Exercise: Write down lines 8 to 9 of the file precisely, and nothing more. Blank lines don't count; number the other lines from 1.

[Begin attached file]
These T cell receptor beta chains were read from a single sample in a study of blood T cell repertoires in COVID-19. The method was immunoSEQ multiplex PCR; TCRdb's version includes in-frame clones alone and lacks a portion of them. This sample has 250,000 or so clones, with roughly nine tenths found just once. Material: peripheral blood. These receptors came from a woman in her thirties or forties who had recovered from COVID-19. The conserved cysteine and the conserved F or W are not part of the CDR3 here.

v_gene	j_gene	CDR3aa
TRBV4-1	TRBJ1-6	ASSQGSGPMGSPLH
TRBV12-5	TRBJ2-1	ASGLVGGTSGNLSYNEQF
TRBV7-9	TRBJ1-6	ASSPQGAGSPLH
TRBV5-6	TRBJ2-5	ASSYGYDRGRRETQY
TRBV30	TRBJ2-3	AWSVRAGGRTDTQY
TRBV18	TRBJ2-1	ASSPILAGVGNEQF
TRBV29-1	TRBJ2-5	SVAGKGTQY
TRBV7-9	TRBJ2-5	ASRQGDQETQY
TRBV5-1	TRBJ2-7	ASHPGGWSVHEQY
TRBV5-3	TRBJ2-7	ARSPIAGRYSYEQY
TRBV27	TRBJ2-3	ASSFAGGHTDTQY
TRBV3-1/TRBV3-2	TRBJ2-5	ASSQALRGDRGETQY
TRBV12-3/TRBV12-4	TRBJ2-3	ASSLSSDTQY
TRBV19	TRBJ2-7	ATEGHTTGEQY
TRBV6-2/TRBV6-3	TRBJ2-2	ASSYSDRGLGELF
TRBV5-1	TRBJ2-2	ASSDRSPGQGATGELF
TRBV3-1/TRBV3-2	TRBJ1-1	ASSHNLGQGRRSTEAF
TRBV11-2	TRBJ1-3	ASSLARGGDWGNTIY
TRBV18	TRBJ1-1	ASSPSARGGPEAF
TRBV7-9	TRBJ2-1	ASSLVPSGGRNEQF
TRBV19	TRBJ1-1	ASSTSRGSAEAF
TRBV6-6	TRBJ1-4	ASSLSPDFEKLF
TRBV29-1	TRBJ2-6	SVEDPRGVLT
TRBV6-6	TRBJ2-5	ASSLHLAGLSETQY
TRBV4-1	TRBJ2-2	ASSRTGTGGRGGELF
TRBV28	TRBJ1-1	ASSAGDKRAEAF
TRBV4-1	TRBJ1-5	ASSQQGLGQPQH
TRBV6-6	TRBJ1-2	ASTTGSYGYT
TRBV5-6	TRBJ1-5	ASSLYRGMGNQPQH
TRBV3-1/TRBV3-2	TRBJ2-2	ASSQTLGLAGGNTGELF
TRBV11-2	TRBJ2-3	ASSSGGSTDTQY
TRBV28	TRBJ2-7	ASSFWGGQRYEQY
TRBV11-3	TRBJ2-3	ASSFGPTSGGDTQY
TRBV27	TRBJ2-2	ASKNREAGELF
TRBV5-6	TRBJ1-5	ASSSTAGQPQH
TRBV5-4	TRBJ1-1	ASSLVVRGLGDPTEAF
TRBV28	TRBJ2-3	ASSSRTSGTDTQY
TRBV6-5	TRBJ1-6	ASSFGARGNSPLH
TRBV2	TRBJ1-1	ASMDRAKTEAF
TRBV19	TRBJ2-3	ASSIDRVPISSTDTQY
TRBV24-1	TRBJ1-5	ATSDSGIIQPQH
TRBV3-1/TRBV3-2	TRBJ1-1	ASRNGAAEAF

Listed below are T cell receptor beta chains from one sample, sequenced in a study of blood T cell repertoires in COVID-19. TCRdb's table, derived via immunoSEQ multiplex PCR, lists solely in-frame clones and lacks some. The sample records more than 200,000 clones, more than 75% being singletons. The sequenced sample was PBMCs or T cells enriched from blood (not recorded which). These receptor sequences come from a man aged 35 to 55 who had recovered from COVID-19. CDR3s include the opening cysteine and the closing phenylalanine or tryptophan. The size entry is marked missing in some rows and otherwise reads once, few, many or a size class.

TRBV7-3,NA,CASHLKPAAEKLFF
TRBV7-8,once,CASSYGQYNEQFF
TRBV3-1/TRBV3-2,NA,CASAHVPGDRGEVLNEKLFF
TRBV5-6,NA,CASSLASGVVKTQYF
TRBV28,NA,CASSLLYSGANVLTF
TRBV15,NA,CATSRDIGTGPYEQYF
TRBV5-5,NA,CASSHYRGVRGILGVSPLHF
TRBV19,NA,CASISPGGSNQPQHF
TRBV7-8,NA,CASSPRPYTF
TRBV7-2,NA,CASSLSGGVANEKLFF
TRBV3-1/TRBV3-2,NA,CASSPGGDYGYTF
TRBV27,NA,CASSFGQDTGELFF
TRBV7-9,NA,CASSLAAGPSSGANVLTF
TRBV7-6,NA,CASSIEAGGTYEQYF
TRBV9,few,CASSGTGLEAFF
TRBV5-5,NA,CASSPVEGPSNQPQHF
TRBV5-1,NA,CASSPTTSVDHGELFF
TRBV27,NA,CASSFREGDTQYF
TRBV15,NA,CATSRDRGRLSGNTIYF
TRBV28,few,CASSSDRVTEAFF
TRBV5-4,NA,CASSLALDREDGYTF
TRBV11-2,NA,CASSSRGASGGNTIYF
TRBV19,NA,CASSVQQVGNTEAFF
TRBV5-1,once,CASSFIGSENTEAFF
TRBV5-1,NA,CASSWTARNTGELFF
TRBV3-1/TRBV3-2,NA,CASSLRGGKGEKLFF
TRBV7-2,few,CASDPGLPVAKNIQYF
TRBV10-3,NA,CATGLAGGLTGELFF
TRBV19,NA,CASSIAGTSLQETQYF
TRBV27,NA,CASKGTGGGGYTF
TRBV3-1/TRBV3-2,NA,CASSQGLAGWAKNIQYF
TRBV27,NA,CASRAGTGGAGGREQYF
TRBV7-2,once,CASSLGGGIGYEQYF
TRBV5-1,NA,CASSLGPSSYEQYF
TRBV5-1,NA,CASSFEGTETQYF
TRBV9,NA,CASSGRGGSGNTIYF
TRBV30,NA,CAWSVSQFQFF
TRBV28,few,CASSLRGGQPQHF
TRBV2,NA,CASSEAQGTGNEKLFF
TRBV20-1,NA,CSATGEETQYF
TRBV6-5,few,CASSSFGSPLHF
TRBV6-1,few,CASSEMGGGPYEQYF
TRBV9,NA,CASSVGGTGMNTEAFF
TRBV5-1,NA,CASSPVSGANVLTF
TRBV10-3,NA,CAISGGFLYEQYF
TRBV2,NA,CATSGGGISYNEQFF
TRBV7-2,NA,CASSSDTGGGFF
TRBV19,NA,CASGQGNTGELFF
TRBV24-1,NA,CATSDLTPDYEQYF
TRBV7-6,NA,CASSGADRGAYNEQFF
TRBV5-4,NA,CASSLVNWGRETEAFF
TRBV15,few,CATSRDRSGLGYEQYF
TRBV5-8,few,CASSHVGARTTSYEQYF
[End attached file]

TRBV18	TRBJ2-1	ASSPILAGVGNEQF
TRBV29-1	TRBJ2-5	SVAGKGTQY